A “tsunami” of financial abuse targeting elderly populations is coming over the next 10 years, April Struthers of the BC Association of Community Response Networks (BCACR) warned members of the Coast’s health and financial sectors during a June 8 workshop.
Bank staff and accountants were among those in attendance for a seminar that aimed to help professionals identify the signs of financial abuse, as well as the right ways to respond.
“It’s a hidden issue,” said Struthers. “We still don’t see the problem.”
The Special Senate Committee on Aging’s report, published in 2011, highlighted factors that could lead to the increased financial abuse of elders, Struthers said.
Among those factors are the recent downturns in the economy, an aging population that is among the wealthiest in history — and a sense of entitlement that has permeated our modern culture.
“The next generation coming up is the first in many years to be less well off than their parents. That has a lot of implications socially,” she said.
“The picture’s building of the potential for people to think they’re entitled to the wealth that is held by older adults.”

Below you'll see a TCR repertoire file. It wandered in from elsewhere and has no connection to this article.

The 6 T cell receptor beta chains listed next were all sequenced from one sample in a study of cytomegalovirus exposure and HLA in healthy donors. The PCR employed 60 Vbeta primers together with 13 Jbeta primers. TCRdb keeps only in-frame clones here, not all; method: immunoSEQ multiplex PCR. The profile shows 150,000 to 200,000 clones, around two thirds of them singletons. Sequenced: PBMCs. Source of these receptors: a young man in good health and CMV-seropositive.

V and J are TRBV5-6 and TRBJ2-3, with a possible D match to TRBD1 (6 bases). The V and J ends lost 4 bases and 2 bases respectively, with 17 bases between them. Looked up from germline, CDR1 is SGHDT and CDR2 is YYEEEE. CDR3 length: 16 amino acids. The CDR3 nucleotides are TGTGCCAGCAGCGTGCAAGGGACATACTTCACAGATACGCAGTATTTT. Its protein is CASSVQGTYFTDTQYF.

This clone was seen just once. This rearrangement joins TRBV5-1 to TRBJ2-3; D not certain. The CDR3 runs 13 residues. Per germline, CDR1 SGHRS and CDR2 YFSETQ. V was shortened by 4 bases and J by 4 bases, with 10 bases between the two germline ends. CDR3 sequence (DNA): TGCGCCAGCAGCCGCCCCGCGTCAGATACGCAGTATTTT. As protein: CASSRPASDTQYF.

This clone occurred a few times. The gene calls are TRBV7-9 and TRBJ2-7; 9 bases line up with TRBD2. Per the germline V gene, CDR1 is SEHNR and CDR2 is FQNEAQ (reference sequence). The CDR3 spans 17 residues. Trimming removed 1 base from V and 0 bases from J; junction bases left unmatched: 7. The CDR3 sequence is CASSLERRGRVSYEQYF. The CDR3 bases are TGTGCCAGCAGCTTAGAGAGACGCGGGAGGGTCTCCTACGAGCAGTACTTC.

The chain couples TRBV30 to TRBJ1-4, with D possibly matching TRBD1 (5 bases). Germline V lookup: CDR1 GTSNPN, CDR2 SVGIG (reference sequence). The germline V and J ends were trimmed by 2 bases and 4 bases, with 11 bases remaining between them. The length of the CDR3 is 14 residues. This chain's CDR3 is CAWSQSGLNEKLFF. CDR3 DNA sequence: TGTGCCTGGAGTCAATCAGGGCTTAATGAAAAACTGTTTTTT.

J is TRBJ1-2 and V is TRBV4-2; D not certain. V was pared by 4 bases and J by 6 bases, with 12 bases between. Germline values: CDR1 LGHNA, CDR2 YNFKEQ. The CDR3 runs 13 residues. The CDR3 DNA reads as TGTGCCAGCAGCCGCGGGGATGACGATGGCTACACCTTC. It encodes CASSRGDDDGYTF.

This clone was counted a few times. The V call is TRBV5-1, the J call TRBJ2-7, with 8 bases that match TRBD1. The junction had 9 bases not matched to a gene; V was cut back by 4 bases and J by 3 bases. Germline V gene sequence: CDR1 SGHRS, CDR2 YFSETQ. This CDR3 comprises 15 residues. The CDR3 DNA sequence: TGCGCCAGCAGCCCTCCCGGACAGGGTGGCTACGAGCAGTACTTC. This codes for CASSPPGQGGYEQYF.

She told those in attendance that a community’s response to a suspected case of financial abuse is best served before the situation becomes a crisis, one that could involve outright theft and chronic struggles with poverty.
But intervening could be difficult when the social reflex is to help protect an elder’s independence, warned Struthers. A senior who attended the event agreed.
“Some people, they’re very competent, but they’re very lonely,” she said. “We’re not all the same, we’re individuals and we need to be treated as individuals. Our independence is one of the most valuable things to us and we resist getting help.”
Those in the financial sector might be privy to the warning signs before social workers, like Betty Owen with Vancouver Coastal Health.
But deciding when to make a call to social services or mental health to report suspected abuse might be a difficult decision to make, Owen said.
“There may be abuse going on but the person may be able to seek support and services on their own,” she explained. “People have a right to be self-determining. They have a right to say I want this to continue or this is the way I want things to go.”
One Sunshine Coast banker said she had experienced a situation where an elderly resident attempted to mortgage their home under the direction of a family member.
Struthers explained other difficult situations that could complicate the identification of abuse, such as power of attorney arrangements and cash withdrawals.